Over 12,400 Israeli residents have tested positive for COVID-19 after being vaccinated, among them 69 people who had already gotten the second dose, which began to be administered early last week, the Israeli Health Ministry reported.
Of the 3,199 people who took coronavirus tests between day 22 and day 28 after the first vaccine, 84 were found to be positive (2.6 percent), including 69 people who had already been vaccinated twice.
At this stage it is still difficult to draw definitive conclusions about the effectiveness of the vaccine, for better or worse.
In some groups of inoculated people during the different post-vaccine periods, the ratio of positive tests corresponds to the ratio of positive tests in the general population, the overwhelming majority of whom were not yet vaccinated.
There could also be issues related to the fact that most of those vaccinated first and who have thus accumulated the most post-vaccination time are over 60 years old.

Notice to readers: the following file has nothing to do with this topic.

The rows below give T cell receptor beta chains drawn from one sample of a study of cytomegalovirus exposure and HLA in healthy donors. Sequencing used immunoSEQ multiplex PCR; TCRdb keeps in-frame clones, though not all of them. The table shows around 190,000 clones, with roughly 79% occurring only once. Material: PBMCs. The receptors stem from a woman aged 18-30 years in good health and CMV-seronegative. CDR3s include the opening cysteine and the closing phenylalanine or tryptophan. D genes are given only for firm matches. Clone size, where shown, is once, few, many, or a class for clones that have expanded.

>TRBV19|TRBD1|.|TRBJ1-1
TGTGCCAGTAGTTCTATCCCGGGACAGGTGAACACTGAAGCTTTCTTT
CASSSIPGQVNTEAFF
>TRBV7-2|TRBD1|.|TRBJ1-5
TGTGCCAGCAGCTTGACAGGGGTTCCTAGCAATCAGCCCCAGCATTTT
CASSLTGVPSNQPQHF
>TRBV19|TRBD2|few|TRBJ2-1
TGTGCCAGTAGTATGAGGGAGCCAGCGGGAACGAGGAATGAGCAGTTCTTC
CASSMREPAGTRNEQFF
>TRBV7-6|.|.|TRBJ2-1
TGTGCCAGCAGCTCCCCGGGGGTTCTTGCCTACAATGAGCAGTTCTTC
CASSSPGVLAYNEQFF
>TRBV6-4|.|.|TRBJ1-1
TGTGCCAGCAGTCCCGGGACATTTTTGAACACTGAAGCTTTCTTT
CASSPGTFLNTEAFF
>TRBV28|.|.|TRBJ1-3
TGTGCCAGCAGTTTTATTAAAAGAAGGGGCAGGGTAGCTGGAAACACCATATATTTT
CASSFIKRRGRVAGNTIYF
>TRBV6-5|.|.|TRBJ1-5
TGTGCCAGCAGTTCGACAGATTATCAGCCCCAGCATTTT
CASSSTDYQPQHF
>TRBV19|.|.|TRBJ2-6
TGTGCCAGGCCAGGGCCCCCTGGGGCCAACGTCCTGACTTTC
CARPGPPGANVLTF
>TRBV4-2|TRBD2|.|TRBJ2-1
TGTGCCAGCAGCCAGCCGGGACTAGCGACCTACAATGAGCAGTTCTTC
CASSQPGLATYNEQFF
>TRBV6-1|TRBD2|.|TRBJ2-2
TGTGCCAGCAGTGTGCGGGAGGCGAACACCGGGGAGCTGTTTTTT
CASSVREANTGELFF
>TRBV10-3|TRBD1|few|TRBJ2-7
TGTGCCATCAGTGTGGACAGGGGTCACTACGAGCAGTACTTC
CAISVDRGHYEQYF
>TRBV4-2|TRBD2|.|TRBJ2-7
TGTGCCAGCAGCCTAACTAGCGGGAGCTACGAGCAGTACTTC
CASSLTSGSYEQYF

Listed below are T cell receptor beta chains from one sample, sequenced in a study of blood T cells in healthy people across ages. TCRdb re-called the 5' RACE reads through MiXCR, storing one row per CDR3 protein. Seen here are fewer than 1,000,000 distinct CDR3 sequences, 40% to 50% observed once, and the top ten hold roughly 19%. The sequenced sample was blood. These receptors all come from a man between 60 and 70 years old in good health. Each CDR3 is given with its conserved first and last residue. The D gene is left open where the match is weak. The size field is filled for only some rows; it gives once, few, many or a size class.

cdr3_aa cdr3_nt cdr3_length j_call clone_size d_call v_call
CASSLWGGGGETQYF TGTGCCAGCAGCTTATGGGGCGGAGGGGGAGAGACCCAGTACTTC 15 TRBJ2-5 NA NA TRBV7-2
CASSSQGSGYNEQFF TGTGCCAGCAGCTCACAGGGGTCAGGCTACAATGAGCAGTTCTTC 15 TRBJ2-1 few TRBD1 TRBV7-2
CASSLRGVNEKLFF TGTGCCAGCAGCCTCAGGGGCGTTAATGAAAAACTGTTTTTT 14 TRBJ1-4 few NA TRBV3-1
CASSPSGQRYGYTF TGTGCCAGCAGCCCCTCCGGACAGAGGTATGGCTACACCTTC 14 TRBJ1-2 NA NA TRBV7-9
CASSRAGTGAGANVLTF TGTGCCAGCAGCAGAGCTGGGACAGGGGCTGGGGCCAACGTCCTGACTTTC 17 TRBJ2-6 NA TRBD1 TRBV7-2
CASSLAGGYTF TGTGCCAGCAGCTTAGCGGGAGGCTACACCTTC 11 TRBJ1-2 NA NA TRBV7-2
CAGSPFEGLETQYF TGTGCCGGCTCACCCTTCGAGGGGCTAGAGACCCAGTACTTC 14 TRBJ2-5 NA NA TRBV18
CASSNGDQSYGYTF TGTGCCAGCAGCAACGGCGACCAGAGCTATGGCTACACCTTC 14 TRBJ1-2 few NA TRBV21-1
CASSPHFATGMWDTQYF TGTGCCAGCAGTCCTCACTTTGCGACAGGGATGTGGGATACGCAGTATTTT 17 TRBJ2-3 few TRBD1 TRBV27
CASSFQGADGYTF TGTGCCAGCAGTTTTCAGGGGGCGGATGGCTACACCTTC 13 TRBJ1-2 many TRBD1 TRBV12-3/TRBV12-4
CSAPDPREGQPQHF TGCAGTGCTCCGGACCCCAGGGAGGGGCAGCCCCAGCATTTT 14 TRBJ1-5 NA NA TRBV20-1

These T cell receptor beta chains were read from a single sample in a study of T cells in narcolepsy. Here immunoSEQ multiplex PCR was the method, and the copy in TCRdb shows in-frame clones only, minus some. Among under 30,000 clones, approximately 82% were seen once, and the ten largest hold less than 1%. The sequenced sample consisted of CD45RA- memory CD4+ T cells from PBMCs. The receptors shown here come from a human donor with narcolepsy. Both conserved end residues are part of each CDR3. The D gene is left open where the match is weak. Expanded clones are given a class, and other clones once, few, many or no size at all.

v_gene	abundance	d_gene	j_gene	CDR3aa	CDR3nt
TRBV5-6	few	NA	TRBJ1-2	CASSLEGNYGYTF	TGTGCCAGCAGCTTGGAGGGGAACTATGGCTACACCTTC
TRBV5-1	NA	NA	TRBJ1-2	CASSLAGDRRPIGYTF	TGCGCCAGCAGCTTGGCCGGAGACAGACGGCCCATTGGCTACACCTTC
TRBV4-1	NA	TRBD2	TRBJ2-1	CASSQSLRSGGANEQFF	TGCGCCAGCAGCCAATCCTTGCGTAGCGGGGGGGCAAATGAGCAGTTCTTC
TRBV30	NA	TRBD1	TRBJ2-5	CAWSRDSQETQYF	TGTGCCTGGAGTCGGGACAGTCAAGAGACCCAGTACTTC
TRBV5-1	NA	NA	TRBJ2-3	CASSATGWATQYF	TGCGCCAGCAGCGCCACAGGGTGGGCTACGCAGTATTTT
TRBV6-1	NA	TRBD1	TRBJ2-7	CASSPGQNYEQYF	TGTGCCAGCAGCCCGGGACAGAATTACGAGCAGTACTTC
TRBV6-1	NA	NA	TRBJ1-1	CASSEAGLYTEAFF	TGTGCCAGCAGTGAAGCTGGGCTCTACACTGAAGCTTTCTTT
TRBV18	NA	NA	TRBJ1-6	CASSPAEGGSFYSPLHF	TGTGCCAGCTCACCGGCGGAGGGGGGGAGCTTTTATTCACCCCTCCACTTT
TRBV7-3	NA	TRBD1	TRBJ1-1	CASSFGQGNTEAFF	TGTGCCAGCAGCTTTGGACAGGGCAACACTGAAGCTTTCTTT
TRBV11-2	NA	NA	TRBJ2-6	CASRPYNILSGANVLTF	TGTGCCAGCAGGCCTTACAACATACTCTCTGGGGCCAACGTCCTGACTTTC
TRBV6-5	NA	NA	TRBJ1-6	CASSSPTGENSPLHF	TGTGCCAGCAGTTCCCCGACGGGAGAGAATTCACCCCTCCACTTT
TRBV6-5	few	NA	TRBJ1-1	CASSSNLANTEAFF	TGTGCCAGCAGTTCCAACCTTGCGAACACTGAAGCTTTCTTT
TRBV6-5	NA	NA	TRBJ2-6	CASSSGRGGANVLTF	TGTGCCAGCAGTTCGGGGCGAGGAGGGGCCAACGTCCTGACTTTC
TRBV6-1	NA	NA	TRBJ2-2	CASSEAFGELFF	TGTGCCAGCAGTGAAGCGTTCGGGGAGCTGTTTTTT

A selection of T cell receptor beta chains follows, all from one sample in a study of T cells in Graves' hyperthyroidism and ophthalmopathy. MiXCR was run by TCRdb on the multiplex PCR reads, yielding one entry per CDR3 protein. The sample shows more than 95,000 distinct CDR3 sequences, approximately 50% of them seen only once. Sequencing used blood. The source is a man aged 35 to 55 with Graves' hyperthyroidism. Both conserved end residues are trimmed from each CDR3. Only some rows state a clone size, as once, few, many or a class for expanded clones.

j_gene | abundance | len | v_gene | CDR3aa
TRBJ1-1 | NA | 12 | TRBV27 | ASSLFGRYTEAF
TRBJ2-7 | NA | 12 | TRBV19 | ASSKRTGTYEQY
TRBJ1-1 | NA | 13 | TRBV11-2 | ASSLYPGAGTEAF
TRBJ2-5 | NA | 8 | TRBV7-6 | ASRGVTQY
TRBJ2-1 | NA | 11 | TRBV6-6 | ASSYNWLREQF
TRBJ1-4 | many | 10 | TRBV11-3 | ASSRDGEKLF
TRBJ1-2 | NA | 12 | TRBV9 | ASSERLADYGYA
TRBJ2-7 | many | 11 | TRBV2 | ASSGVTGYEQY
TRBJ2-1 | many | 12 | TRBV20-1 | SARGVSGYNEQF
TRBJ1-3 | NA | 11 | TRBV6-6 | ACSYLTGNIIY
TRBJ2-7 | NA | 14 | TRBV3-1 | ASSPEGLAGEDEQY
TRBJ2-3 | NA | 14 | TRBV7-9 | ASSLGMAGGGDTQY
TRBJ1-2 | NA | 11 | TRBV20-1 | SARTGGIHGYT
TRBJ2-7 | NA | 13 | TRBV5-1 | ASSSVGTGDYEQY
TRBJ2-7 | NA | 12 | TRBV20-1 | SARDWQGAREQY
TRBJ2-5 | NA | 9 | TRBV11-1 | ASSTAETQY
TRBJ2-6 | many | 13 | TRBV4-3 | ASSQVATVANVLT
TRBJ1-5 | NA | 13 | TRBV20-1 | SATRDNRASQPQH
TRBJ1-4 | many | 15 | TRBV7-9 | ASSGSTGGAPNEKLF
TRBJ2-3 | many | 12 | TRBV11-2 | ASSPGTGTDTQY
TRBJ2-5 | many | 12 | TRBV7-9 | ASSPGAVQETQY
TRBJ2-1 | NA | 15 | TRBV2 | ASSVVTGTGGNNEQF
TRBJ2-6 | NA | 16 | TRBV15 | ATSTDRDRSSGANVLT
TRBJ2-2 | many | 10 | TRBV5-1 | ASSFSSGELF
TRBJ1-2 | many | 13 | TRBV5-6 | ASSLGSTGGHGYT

According to Pfizer, the big jump in immunity is meant to come between day 15 and day 21, when the vaccine’s effectiveness is meant to go from 52 percent to 89 percent, after which the second dose is meant to bring the vaccinated percent to a state of 95 percent protection.
But these statistics, encouraging as they are, cannot determine the level of protection the vaccine grants each individual person.
Moreover, the more people are vaccinated, the more likely gaps will be found between Pfizer’s results in its clinical trials and results in the field, not just with regard to the level of the vaccine’s effectiveness for individuals, but regarding its general effectiveness and ability to provide “herd immunity.”
Her son Brant Griner said that the hospital determined that she was experiencing a “neurological reaction,” he said, adding that doctors believe the medical condition was caused by “the metals in the vaccine.”